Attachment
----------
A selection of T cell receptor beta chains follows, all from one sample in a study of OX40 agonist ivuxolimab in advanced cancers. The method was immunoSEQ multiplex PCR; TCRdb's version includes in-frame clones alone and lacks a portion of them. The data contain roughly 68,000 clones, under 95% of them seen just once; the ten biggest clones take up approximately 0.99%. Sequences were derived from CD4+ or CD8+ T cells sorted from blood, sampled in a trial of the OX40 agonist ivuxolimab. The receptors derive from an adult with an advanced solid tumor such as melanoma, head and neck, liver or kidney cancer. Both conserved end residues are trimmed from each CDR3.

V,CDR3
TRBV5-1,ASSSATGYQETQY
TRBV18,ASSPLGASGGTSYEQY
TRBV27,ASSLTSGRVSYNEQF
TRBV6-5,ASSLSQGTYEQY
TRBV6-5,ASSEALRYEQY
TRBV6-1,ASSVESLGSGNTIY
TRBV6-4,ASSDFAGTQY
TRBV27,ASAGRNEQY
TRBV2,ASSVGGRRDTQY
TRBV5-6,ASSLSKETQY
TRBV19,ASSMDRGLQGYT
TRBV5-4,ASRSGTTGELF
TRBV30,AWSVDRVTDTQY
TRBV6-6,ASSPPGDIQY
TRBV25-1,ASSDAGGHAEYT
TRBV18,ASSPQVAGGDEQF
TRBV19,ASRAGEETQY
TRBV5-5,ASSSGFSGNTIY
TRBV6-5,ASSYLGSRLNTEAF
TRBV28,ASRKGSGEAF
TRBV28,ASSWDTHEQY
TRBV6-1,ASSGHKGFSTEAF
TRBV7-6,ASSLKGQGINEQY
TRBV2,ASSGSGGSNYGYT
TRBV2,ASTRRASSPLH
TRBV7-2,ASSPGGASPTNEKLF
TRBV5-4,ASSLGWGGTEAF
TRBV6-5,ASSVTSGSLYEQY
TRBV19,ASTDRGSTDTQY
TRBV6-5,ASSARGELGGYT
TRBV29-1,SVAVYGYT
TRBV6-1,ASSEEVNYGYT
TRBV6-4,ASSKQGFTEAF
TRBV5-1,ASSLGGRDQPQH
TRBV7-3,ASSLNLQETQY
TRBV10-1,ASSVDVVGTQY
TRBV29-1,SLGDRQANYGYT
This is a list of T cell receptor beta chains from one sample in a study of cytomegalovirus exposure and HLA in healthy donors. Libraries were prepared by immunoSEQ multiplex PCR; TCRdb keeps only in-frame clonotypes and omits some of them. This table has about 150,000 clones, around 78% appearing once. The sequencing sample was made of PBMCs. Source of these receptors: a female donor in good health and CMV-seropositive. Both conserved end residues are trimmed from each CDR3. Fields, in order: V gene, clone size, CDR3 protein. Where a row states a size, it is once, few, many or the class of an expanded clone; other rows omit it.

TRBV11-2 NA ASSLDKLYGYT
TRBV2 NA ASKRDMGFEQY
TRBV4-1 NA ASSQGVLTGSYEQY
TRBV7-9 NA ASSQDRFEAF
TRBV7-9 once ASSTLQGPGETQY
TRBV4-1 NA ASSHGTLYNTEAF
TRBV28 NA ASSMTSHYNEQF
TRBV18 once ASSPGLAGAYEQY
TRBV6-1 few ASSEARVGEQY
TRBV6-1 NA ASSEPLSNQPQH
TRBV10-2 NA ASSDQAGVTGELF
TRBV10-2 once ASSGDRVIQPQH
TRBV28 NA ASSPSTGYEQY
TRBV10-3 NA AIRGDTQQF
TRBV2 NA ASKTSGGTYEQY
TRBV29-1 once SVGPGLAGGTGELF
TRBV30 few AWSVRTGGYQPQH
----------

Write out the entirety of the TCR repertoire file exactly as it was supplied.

A selection of T cell receptor beta chains follows, all from one sample in a study of OX40 agonist ivuxolimab in advanced cancers. The method was immunoSEQ multiplex PCR; TCRdb's version includes in-frame clones alone and lacks a portion of them. The data contain roughly 68,000 clones, under 95% of them seen just once; the ten biggest clones take up approximately 0.99%. Sequences were derived from CD4+ or CD8+ T cells sorted from blood, sampled in a trial of the OX40 agonist ivuxolimab. The receptors derive from an adult with an advanced solid tumor such as melanoma, head and neck, liver or kidney cancer. Both conserved end residues are trimmed from each CDR3.

V,CDR3
TRBV5-1,ASSSATGYQETQY
TRBV18,ASSPLGASGGTSYEQY
TRBV27,ASSLTSGRVSYNEQF
TRBV6-5,ASSLSQGTYEQY
TRBV6-5,ASSEALRYEQY
TRBV6-1,ASSVESLGSGNTIY
TRBV6-4,ASSDFAGTQY
TRBV27,ASAGRNEQY
TRBV2,ASSVGGRRDTQY
TRBV5-6,ASSLSKETQY
TRBV19,ASSMDRGLQGYT
TRBV5-4,ASRSGTTGELF
TRBV30,AWSVDRVTDTQY
TRBV6-6,ASSPPGDIQY
TRBV25-1,ASSDAGGHAEYT
TRBV18,ASSPQVAGGDEQF
TRBV19,ASRAGEETQY
TRBV5-5,ASSSGFSGNTIY
TRBV6-5,ASSYLGSRLNTEAF
TRBV28,ASRKGSGEAF
TRBV28,ASSWDTHEQY
TRBV6-1,ASSGHKGFSTEAF
TRBV7-6,ASSLKGQGINEQY
TRBV2,ASSGSGGSNYGYT
TRBV2,ASTRRASSPLH
TRBV7-2,ASSPGGASPTNEKLF
TRBV5-4,ASSLGWGGTEAF
TRBV6-5,ASSVTSGSLYEQY
TRBV19,ASTDRGSTDTQY
TRBV6-5,ASSARGELGGYT
TRBV29-1,SVAVYGYT
TRBV6-1,ASSEEVNYGYT
TRBV6-4,ASSKQGFTEAF
TRBV5-1,ASSLGGRDQPQH
TRBV7-3,ASSLNLQETQY
TRBV10-1,ASSVDVVGTQY
TRBV29-1,SLGDRQANYGYT
This is a list of T cell receptor beta chains from one sample in a study of cytomegalovirus exposure and HLA in healthy donors. Libraries were prepared by immunoSEQ multiplex PCR; TCRdb keeps only in-frame clonotypes and omits some of them. This table has about 150,000 clones, around 78% appearing once. The sequencing sample was made of PBMCs. Source of these receptors: a female donor in good health and CMV-seropositive. Both conserved end residues are trimmed from each CDR3. Fields, in order: V gene, clone size, CDR3 protein. Where a row states a size, it is once, few, many or the class of an expanded clone; other rows omit it.

TRBV11-2 NA ASSLDKLYGYT
TRBV2 NA ASKRDMGFEQY
TRBV4-1 NA ASSQGVLTGSYEQY
TRBV7-9 NA ASSQDRFEAF
TRBV7-9 once ASSTLQGPGETQY
TRBV4-1 NA ASSHGTLYNTEAF
TRBV28 NA ASSMTSHYNEQF
TRBV18 once ASSPGLAGAYEQY
TRBV6-1 few ASSEARVGEQY
TRBV6-1 NA ASSEPLSNQPQH
TRBV10-2 NA ASSDQAGVTGELF
TRBV10-2 once ASSGDRVIQPQH
TRBV28 NA ASSPSTGYEQY
TRBV10-3 NA AIRGDTQQF
TRBV2 NA ASKTSGGTYEQY
TRBV29-1 once SVGPGLAGGTGELF
TRBV30 few AWSVRTGGYQPQH